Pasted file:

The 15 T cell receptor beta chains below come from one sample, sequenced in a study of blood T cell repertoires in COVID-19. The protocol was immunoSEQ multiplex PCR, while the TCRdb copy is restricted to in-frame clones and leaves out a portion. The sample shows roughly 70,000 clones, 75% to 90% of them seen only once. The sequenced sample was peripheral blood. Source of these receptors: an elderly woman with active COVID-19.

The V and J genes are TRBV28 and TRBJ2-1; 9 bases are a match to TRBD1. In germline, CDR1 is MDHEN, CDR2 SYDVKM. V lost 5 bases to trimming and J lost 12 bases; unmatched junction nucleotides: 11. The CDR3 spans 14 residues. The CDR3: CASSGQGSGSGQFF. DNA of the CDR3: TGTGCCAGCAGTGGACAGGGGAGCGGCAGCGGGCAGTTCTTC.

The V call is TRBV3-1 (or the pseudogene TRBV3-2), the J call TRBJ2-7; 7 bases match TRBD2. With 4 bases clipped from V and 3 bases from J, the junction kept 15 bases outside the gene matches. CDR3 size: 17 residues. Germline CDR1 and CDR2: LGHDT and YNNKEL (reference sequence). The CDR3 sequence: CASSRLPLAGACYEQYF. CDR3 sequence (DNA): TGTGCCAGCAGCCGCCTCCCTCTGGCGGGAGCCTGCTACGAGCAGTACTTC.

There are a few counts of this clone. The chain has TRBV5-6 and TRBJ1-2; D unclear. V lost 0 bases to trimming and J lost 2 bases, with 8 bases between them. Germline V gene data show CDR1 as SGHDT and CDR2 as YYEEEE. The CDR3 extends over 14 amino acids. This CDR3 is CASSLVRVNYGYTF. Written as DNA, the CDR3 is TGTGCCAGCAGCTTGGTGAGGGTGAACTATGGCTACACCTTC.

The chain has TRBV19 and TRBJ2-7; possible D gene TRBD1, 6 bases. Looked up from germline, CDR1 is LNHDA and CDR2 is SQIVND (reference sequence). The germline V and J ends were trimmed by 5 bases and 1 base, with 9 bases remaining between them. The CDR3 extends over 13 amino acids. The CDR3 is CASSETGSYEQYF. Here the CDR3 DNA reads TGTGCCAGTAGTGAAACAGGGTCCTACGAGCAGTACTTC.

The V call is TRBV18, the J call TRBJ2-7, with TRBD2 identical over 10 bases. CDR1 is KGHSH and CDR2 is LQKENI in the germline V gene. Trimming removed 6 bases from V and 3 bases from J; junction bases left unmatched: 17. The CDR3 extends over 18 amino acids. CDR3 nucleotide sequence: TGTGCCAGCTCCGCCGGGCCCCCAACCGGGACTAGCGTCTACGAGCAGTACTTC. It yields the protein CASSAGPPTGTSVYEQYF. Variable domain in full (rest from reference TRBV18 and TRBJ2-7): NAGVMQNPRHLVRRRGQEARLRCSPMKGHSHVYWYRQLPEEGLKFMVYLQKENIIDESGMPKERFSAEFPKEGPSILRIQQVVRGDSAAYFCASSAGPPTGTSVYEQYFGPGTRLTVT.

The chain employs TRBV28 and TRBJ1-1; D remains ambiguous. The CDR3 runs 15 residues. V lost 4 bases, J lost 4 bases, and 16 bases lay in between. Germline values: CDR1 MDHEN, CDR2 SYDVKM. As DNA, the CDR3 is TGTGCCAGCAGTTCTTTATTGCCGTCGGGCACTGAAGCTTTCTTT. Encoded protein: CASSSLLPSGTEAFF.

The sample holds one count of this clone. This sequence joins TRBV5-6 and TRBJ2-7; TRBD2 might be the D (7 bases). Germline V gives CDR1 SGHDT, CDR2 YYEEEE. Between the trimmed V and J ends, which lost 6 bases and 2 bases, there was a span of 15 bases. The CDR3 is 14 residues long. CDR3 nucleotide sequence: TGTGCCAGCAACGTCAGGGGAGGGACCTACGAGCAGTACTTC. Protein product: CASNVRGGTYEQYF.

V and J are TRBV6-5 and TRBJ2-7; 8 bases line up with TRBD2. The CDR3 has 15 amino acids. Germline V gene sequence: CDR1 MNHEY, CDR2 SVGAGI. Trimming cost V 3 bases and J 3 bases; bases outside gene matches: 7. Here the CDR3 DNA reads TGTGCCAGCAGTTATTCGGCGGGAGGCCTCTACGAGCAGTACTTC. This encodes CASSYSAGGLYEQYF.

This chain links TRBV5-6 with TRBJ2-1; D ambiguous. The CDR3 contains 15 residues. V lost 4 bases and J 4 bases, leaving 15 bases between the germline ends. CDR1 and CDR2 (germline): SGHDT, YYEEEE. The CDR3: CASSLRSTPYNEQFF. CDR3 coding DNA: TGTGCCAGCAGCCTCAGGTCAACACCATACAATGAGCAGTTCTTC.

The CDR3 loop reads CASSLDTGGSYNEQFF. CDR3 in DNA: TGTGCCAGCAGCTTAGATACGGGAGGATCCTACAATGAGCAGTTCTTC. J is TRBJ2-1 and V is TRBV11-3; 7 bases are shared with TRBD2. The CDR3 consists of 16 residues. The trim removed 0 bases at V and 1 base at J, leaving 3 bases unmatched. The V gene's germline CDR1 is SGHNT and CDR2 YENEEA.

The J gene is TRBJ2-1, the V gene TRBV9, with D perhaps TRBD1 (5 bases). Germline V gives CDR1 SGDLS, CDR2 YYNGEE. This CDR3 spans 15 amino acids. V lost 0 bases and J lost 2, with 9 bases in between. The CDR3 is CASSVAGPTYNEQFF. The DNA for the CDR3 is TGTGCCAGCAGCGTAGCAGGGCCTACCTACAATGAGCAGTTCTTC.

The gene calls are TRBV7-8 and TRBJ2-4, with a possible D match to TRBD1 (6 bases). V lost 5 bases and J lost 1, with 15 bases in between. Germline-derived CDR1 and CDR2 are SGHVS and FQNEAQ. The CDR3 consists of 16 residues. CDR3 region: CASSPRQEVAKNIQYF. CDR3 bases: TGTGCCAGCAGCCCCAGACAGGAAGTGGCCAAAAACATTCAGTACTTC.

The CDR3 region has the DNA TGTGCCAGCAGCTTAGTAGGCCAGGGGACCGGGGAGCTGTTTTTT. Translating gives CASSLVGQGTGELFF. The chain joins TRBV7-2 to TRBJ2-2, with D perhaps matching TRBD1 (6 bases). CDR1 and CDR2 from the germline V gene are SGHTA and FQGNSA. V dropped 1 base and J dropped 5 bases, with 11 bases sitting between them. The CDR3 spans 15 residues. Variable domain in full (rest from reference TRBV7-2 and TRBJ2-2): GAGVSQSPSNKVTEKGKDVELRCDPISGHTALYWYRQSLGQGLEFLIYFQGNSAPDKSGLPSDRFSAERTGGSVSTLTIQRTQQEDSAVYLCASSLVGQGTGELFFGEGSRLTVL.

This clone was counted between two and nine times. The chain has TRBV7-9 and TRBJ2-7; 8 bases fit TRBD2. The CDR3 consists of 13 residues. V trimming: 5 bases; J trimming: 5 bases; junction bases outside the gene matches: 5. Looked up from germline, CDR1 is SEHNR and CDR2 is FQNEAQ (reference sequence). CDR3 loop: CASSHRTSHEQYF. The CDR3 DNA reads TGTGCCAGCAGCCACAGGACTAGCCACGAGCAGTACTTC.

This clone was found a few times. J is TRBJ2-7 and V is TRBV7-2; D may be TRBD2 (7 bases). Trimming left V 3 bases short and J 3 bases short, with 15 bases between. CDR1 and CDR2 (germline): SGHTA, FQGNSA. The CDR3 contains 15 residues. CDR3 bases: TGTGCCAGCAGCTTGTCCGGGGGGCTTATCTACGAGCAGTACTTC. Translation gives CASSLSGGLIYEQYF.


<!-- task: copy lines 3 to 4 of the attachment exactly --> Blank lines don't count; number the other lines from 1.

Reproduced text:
The V call is TRBV3-1 (or the pseudogene TRBV3-2), the J call TRBJ2-7; 7 bases match TRBD2. With 4 bases clipped from V and 3 bases from J, the junction kept 15 bases outside the gene matches. CDR3 size: 17 residues. Germline CDR1 and CDR2: LGHDT and YNNKEL (reference sequence). The CDR3 sequence: CASSRLPLAGACYEQYF. CDR3 sequence (DNA): TGTGCCAGCAGCCGCCTCCCTCTGGCGGGAGCCTGCTACGAGCAGTACTTC.

There are a few counts of this clone. The chain has TRBV5-6 and TRBJ1-2; D unclear. V lost 0 bases to trimming and J lost 2 bases, with 8 bases between them. Germline V gene data show CDR1 as SGHDT and CDR2 as YYEEEE. The CDR3 extends over 14 amino acids. This CDR3 is CASSLVRVNYGYTF. Written as DNA, the CDR3 is TGTGCCAGCAGCTTGGTGAGGGTGAACTATGGCTACACCTTC.